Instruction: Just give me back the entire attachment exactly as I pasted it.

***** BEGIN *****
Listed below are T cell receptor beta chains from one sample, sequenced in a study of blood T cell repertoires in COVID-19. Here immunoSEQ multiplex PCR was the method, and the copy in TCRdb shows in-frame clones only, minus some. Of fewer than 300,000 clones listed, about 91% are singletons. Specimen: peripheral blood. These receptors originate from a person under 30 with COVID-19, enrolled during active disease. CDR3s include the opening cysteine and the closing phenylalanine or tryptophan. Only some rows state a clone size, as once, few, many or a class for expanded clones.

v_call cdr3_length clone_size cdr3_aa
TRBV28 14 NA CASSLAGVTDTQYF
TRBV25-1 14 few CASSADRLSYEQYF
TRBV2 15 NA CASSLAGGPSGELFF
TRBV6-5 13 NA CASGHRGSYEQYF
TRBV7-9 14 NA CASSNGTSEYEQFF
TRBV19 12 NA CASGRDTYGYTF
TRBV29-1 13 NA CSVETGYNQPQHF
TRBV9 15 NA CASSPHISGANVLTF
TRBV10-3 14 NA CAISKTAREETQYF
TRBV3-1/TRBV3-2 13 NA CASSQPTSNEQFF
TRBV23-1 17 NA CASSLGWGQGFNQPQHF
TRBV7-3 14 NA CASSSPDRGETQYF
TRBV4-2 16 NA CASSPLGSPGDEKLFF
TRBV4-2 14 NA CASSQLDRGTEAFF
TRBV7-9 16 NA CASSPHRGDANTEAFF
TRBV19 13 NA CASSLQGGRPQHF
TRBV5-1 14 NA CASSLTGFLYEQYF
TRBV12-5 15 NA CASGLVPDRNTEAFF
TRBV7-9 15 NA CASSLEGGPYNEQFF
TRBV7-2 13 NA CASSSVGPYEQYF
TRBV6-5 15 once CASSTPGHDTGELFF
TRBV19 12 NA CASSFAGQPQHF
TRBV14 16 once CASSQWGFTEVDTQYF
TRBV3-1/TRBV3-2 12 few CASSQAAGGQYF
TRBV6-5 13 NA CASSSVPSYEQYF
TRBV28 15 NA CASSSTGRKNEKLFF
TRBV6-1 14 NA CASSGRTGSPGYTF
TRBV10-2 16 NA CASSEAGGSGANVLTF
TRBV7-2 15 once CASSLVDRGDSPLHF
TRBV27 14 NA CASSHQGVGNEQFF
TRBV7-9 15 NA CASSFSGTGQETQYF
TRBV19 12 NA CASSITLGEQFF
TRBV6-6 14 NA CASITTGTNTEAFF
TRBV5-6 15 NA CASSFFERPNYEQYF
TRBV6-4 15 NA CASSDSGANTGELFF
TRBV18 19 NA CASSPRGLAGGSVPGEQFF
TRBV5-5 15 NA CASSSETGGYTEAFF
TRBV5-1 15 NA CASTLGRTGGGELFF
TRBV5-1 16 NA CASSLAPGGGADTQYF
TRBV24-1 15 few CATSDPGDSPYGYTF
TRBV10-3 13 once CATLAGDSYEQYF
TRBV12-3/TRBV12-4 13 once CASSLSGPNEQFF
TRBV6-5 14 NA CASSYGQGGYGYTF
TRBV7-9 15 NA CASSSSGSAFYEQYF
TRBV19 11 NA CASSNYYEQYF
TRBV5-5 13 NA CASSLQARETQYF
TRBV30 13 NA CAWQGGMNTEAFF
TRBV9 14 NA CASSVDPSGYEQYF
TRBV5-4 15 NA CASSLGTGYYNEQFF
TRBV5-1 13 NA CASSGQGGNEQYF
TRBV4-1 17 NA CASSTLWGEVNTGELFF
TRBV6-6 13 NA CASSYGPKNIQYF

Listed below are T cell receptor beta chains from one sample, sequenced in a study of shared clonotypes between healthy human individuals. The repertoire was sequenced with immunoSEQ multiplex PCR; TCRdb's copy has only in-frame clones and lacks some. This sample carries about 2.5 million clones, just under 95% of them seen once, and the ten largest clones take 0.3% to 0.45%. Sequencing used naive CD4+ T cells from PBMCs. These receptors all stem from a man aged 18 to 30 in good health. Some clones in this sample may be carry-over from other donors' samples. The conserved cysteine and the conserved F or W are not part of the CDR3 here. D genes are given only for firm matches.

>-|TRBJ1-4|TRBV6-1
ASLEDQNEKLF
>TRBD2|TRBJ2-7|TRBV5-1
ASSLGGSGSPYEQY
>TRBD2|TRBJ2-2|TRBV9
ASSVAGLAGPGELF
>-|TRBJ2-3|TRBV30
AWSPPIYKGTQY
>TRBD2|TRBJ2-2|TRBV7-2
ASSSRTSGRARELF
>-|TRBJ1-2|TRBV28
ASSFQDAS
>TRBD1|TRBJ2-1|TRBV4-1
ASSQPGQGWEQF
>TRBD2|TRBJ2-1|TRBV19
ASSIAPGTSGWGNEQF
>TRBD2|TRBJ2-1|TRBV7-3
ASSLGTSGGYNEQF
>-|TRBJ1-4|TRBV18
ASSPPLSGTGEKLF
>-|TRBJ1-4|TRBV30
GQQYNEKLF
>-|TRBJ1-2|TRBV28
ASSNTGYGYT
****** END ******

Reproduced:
Listed below are T cell receptor beta chains from one sample, sequenced in a study of blood T cell repertoires in COVID-19. Here immunoSEQ multiplex PCR was the method, and the copy in TCRdb shows in-frame clones only, minus some. Of fewer than 300,000 clones listed, about 91% are singletons. Specimen: peripheral blood. These receptors originate from a person under 30 with COVID-19, enrolled during active disease. CDR3s include the opening cysteine and the closing phenylalanine or tryptophan. Only some rows state a clone size, as once, few, many or a class for expanded clones.

v_call cdr3_length clone_size cdr3_aa
TRBV28 14 NA CASSLAGVTDTQYF
TRBV25-1 14 few CASSADRLSYEQYF
TRBV2 15 NA CASSLAGGPSGELFF
TRBV6-5 13 NA CASGHRGSYEQYF
TRBV7-9 14 NA CASSNGTSEYEQFF
TRBV19 12 NA CASGRDTYGYTF
TRBV29-1 13 NA CSVETGYNQPQHF
TRBV9 15 NA CASSPHISGANVLTF
TRBV10-3 14 NA CAISKTAREETQYF
TRBV3-1/TRBV3-2 13 NA CASSQPTSNEQFF
TRBV23-1 17 NA CASSLGWGQGFNQPQHF
TRBV7-3 14 NA CASSSPDRGETQYF
TRBV4-2 16 NA CASSPLGSPGDEKLFF
TRBV4-2 14 NA CASSQLDRGTEAFF
TRBV7-9 16 NA CASSPHRGDANTEAFF
TRBV19 13 NA CASSLQGGRPQHF
TRBV5-1 14 NA CASSLTGFLYEQYF
TRBV12-5 15 NA CASGLVPDRNTEAFF
TRBV7-9 15 NA CASSLEGGPYNEQFF
TRBV7-2 13 NA CASSSVGPYEQYF
TRBV6-5 15 once CASSTPGHDTGELFF
TRBV19 12 NA CASSFAGQPQHF
TRBV14 16 once CASSQWGFTEVDTQYF
TRBV3-1/TRBV3-2 12 few CASSQAAGGQYF
TRBV6-5 13 NA CASSSVPSYEQYF
TRBV28 15 NA CASSSTGRKNEKLFF
TRBV6-1 14 NA CASSGRTGSPGYTF
TRBV10-2 16 NA CASSEAGGSGANVLTF
TRBV7-2 15 once CASSLVDRGDSPLHF
TRBV27 14 NA CASSHQGVGNEQFF
TRBV7-9 15 NA CASSFSGTGQETQYF
TRBV19 12 NA CASSITLGEQFF
TRBV6-6 14 NA CASITTGTNTEAFF
TRBV5-6 15 NA CASSFFERPNYEQYF
TRBV6-4 15 NA CASSDSGANTGELFF
TRBV18 19 NA CASSPRGLAGGSVPGEQFF
TRBV5-5 15 NA CASSSETGGYTEAFF
TRBV5-1 15 NA CASTLGRTGGGELFF
TRBV5-1 16 NA CASSLAPGGGADTQYF
TRBV24-1 15 few CATSDPGDSPYGYTF
TRBV10-3 13 once CATLAGDSYEQYF
TRBV12-3/TRBV12-4 13 once CASSLSGPNEQFF
TRBV6-5 14 NA CASSYGQGGYGYTF
TRBV7-9 15 NA CASSSSGSAFYEQYF
TRBV19 11 NA CASSNYYEQYF
TRBV5-5 13 NA CASSLQARETQYF
TRBV30 13 NA CAWQGGMNTEAFF
TRBV9 14 NA CASSVDPSGYEQYF
TRBV5-4 15 NA CASSLGTGYYNEQFF
TRBV5-1 13 NA CASSGQGGNEQYF
TRBV4-1 17 NA CASSTLWGEVNTGELFF
TRBV6-6 13 NA CASSYGPKNIQYF

Listed below are T cell receptor beta chains from one sample, sequenced in a study of shared clonotypes between healthy human individuals. The repertoire was sequenced with immunoSEQ multiplex PCR; TCRdb's copy has only in-frame clones and lacks some. This sample carries about 2.5 million clones, just under 95% of them seen once, and the ten largest clones take 0.3% to 0.45%. Sequencing used naive CD4+ T cells from PBMCs. These receptors all stem from a man aged 18 to 30 in good health. Some clones in this sample may be carry-over from other donors' samples. The conserved cysteine and the conserved F or W are not part of the CDR3 here. D genes are given only for firm matches.

>-|TRBJ1-4|TRBV6-1
ASLEDQNEKLF
>TRBD2|TRBJ2-7|TRBV5-1
ASSLGGSGSPYEQY
>TRBD2|TRBJ2-2|TRBV9
ASSVAGLAGPGELF
>-|TRBJ2-3|TRBV30
AWSPPIYKGTQY
>TRBD2|TRBJ2-2|TRBV7-2
ASSSRTSGRARELF
>-|TRBJ1-2|TRBV28
ASSFQDAS
>TRBD1|TRBJ2-1|TRBV4-1
ASSQPGQGWEQF
>TRBD2|TRBJ2-1|TRBV19
ASSIAPGTSGWGNEQF
>TRBD2|TRBJ2-1|TRBV7-3
ASSLGTSGGYNEQF
>-|TRBJ1-4|TRBV18
ASSPPLSGTGEKLF
>-|TRBJ1-4|TRBV30
GQQYNEKLF
>-|TRBJ1-2|TRBV28
ASSNTGYGYT